Friday, February 1, 2013

Reflections On Columbia's Tragic Anniversary

Last Week we marked the 27th anniversary of the the tragedy that befell the Challenger Space Shuttle crew of STS 51-L that carried the first Teacher in Space Christa McAuliffe and Lt. Col. Ellison Shoji Onizuka of Hawaii. Today makes another sad anniversary for both the American Space Program and the United States. It was a decade ago today that the Space Shuttle Columbia Flight STS 107 broke apart over the skies of Texas on re-entry killing all seven astronauts Rick D. Husband, William C. McCool, Michael P. Anderson, Kalpana Chawla, David M. Brown, Laurel Clark, and Ilan Ramon.Their deaths reminded everyone just how dangerous it is to work in Space and how we have collectively taken these bright, brave remarkable people who had put their lives on the line and risked everything for both science and the pride of their three combined nations represented India, Isreal, and the United States. Their sacrifice has not been forgotten.

God Speed Columbia.

I am no journalist by any means so I have no one to answer to if I go out on a limb. What I am about to tell you is something most writers would never do. I would like to share something rather strange that happened to yours truly that morning. As Columbia prepared to re-enter Earth's orbit somewhere over the Pacific Ocean, I was sound asleep after being up late the night before. Some of my most vivid dreams come just before I wake up and that particular morning was no exception. I had found myself in a rather dark featureless room that offered no dimension. On one side diagonally positioned from where I stood was a simple office door with a window. Bright light could be seen emitting from the other side of the door. To the other side of this strange dark place was another door identical to the other also emitting bright light. And in between was heavy ground fog. It was a strange cold place to be that offered no explanation. Then suddenly it happened.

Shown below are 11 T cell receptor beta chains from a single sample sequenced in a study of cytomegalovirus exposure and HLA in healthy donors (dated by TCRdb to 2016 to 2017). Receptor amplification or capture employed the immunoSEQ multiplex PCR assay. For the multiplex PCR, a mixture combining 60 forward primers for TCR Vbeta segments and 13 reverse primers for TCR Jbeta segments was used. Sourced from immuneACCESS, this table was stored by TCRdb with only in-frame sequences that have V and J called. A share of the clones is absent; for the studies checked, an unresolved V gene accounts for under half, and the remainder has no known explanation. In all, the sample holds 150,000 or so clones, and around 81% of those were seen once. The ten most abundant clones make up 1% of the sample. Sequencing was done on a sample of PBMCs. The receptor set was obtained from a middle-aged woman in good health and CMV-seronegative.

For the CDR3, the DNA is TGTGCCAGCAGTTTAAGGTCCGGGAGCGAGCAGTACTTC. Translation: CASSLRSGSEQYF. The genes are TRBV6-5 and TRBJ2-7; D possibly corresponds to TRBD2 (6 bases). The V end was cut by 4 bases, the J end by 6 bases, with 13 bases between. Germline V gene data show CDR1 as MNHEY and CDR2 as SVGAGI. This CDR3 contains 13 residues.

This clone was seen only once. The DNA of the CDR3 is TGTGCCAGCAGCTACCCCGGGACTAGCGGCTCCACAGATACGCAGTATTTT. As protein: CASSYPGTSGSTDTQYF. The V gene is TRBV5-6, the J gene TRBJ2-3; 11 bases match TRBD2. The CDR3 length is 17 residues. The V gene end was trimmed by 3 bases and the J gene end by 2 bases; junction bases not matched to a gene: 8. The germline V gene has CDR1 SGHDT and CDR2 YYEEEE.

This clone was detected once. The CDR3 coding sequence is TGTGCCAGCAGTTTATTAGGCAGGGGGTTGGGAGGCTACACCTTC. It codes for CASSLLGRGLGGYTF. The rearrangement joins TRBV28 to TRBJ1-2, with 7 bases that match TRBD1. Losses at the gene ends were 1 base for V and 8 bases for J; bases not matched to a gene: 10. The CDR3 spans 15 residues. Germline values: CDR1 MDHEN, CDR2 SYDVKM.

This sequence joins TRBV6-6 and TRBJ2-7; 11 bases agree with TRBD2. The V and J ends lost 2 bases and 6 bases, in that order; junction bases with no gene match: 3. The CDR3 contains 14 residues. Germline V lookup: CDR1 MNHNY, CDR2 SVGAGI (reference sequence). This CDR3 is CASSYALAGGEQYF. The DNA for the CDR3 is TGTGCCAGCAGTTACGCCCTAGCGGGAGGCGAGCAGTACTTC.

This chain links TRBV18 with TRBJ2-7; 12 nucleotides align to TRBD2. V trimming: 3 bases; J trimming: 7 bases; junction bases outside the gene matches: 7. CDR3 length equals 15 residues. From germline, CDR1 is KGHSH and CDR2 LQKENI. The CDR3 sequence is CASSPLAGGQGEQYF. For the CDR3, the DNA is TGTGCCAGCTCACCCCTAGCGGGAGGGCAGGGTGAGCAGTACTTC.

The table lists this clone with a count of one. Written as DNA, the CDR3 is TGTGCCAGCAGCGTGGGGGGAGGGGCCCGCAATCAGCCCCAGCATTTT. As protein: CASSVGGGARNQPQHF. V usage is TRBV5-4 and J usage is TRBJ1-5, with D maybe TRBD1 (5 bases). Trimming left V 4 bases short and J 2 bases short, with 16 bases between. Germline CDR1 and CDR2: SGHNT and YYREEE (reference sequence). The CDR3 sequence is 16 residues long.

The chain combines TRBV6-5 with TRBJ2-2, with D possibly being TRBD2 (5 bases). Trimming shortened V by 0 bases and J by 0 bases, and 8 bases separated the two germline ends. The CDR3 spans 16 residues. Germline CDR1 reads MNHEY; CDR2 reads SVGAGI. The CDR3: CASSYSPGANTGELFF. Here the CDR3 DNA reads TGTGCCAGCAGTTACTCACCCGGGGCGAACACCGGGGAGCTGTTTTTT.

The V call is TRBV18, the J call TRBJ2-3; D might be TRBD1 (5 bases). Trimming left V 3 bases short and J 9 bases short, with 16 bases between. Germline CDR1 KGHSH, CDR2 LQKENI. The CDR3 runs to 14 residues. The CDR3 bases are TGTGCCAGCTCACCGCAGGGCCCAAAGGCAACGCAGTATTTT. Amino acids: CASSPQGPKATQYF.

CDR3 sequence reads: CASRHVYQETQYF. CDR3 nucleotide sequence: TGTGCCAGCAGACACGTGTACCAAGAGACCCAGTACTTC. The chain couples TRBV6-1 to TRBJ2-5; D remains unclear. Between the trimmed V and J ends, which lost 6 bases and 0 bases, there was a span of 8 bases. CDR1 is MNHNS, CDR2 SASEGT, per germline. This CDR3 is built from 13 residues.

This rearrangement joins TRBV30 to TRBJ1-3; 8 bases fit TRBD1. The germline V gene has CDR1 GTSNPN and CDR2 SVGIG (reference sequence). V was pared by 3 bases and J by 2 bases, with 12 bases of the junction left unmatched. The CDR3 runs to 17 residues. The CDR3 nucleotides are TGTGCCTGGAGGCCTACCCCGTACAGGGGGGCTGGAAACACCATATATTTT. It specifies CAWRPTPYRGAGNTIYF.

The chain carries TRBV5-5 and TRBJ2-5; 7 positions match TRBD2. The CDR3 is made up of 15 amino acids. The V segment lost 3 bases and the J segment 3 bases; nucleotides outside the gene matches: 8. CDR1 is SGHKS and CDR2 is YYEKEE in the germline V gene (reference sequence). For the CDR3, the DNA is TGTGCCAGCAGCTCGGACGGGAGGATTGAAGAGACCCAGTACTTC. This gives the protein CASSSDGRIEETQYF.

The door facing me on one end swung open and light could be seen illuminating the heavy thick ground fog that came up to my knees. And just when things could not get stranger. I wanted to walk towards that open door when suddenly a figure appeared walking towards me from that door towards the direction of the opposite door. I instantly recognized who this was. It was Astronaut Kalpana Chawla walking past me dazed and confused in her orange space suit that had patches of black soot in places. Her gloves were missing as was her helmet. Her hair was a mess and she seemed to not know where she was but knew to walk towards the other door. I could not remember what she was saying. Yet she spoke and seemed to have no idea where she was. Like two ships in the night we slowly passed each other in the dense ground fog. I can still recall the look in her eyes. She continued to mumble random thoughts as she walked past. Once at the threshold she blended in with the light. I woke up a minute later and had this feeling that I should turn on the television in my bedroom. It was at that moment I became aware of the tragedy. And to my horror, the dream made perfect sense. But this is just one man's dream in which no way changes the fact that these brave astronauts were burned alive in the most tragic means.

While I can not prove any of this, it's not important for you to believe my story. What is important is that these people did live and in some way touched our lives in their tragic wake. I believe that Kalpana Chawla was a believer in reincarnation as many people of her country of her birth in India are. As a Buddhist, I see this as hope. Wherever she may be, I hope that Kalpana Chawla and her crewmates are at peace and will continue to inspire us and perhaps will rejoin us one day.

God Speed Columbia. God Speed

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